Mr. and Mrs. Bennet have five unmarried daughters, and Mrs. Bennet is especially eager to find suitable husbands for them. When the rich single gentlemen Mr. Bingley and Mr. Darcy come to ...
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Jane Austen's classic is transplanted to modern-day Utah. While her college roommates search for love, aspiring writer Elizabeth Bennet focuses on her career but constantly finds herself fighting haughty businessman Will Darcy.
When David's father dies, his mother remarries. His new stepfather Murdstone has a mean and cruel view on how to raise a child. When David's mother dies from grief, Murdstone sends David to... See full summary »
Edna May Oliver
Mary Rafferty comes from a poor family of steel mill workers in 19th Century Pittsburgh. Her family objects when she goes to work as a maid for the wealthy Scott family which controls the ... See full summary »
Mr. and Mrs. Bennet have five unmarried daughters, and Mrs. Bennet is especially eager to find suitable husbands for them. When the rich single gentlemen Mr. Bingley and Mr. Darcy come to live nearby, the Bennets have high hopes. But pride, prejudice, and misunderstandings all combine to complicate their relationships and to make happiness difficult. Written by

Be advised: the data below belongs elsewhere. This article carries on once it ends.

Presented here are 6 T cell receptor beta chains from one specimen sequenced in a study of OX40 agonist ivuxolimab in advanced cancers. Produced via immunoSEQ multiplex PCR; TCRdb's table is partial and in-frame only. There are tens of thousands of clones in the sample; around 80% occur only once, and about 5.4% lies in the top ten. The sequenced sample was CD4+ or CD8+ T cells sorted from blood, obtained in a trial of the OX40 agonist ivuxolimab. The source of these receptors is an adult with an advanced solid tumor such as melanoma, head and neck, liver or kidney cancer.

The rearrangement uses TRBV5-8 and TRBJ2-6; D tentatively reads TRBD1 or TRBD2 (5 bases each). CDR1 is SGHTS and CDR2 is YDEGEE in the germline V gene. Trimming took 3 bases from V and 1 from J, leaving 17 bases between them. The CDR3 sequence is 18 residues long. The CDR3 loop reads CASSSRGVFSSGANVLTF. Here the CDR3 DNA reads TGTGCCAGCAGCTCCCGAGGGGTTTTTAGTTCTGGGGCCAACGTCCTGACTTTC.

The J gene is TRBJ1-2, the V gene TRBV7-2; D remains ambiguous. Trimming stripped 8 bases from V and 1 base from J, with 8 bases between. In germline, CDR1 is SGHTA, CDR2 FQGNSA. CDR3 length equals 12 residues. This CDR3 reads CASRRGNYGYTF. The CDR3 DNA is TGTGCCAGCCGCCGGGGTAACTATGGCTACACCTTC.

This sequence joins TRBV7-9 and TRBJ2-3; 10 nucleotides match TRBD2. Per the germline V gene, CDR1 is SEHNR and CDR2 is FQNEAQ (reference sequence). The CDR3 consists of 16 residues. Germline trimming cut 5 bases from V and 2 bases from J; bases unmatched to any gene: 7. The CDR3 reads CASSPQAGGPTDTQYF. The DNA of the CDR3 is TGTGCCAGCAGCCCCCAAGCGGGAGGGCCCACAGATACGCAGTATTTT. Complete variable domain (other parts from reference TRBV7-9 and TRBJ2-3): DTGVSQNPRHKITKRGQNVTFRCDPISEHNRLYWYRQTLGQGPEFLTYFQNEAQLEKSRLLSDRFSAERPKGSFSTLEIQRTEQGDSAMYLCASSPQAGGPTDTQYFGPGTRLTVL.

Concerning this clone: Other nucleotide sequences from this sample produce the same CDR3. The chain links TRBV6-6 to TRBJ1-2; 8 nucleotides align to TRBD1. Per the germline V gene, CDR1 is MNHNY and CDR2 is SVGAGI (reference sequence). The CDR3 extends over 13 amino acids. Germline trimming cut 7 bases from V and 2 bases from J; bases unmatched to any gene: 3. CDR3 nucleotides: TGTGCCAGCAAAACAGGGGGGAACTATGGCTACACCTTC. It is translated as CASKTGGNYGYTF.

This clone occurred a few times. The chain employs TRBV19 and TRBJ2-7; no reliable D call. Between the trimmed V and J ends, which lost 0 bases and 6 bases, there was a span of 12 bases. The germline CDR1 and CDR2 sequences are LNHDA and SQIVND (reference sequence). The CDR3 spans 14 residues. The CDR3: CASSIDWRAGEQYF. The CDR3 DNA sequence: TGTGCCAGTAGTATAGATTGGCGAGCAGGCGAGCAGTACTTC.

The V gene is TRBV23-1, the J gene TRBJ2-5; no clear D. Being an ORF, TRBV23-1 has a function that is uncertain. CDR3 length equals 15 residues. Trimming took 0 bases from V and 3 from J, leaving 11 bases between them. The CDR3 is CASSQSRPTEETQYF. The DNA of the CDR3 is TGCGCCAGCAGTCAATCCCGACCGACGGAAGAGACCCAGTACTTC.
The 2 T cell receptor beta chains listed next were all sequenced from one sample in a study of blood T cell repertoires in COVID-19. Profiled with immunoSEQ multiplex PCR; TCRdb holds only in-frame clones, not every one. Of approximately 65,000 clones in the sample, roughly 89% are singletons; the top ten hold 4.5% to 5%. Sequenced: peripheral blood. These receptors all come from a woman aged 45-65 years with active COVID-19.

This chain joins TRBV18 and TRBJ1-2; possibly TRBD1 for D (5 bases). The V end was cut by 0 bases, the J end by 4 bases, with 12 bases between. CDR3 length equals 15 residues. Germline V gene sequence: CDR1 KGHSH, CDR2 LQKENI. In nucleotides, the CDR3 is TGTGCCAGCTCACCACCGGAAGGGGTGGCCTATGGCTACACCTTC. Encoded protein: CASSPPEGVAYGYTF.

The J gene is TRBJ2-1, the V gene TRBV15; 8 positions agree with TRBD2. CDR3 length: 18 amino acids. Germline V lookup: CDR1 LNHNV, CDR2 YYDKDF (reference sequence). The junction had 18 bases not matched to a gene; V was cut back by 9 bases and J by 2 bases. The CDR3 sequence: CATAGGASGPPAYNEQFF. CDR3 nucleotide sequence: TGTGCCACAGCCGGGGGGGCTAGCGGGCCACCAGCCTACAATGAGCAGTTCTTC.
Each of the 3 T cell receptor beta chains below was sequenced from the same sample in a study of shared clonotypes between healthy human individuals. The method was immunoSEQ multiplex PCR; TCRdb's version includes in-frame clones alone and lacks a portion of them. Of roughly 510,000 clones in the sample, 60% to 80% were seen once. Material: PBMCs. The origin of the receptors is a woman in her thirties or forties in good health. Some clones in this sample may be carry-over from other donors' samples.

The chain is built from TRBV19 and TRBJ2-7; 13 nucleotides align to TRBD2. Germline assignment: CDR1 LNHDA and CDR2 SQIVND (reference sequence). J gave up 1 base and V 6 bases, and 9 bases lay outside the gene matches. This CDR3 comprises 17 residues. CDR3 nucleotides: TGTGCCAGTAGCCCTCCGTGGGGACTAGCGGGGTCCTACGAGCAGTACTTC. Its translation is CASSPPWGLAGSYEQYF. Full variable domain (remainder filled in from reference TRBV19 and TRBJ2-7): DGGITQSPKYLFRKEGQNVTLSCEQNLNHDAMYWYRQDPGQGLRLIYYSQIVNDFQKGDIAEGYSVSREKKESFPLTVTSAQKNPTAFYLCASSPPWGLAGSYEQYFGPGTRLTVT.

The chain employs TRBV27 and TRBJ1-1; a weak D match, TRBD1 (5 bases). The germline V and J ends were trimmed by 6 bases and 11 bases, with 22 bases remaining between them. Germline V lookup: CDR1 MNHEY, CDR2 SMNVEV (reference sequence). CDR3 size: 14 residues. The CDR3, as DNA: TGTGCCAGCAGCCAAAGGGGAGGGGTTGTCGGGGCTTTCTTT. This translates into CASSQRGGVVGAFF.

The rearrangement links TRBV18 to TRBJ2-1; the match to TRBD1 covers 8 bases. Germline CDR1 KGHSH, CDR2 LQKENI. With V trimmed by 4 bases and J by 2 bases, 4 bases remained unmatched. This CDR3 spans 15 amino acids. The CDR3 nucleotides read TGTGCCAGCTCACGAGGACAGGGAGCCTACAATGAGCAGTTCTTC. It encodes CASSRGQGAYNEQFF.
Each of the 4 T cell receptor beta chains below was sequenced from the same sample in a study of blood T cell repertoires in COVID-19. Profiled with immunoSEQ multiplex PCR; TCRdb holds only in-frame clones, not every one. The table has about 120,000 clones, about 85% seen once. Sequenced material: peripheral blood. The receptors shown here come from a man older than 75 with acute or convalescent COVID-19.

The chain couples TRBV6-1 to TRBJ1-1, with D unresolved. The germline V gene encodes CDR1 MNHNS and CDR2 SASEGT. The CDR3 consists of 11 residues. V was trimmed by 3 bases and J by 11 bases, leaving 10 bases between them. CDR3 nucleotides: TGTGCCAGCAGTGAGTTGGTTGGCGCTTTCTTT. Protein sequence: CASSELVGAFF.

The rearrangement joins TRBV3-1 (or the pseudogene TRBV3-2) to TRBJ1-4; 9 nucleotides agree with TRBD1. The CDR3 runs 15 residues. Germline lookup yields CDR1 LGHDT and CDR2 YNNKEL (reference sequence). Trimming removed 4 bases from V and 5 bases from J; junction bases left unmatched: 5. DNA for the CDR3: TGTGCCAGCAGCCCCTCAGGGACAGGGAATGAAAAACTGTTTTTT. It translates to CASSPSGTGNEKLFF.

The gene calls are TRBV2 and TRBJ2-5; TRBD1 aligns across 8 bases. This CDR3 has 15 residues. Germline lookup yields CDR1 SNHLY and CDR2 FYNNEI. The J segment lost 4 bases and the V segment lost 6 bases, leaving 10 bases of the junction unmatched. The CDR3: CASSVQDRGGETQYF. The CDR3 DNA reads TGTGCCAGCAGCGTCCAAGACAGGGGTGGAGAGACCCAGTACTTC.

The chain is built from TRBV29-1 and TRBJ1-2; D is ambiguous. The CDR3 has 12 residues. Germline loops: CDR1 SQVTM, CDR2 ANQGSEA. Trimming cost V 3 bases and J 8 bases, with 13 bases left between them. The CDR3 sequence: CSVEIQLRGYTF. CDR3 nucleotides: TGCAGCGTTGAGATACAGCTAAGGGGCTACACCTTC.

Initially scheduled to start pre-production in 1936, under the supervision of Irving Thalberg with his wife, Norma Shearer as Elizabeth Bennett, but pre-production was put to a halt after Thalberg's death. See more »
Traffic in the film is shown driving on the right. However, traffic in England drives on the left. See more »
[observing the Bennet family at the party at Netherfield]
Entertaining the rustics is not as difficult as I feared. Any simple, childish game seems to amuse them excessively.
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Opening credits prologue: It happened in OLD ENGLAND . . . . in the village of Meryton . . . . See more »
This film version of Jane Austin's Pride and Prejudice is generally pleasant to watch. The cast is certainly glamorous and a slight change in the period moved the story into one with fancier costumes to look at. At a few places the plot had to be rushed a little to make it fit into two hours and the ending is also a touch happier than in the novel. Some critics lamented the slightly changed ending but this works actually very well for this medium. The rushed plot elements increase the overall pace but compromises somewhat the credibility of the characters, while the increased pace is at odds with the much more tranquil way of life in days gone by.
Therefore, this is really watchable, but the definite version is the 1995 BBC mini series which is much closer to the novel as well.
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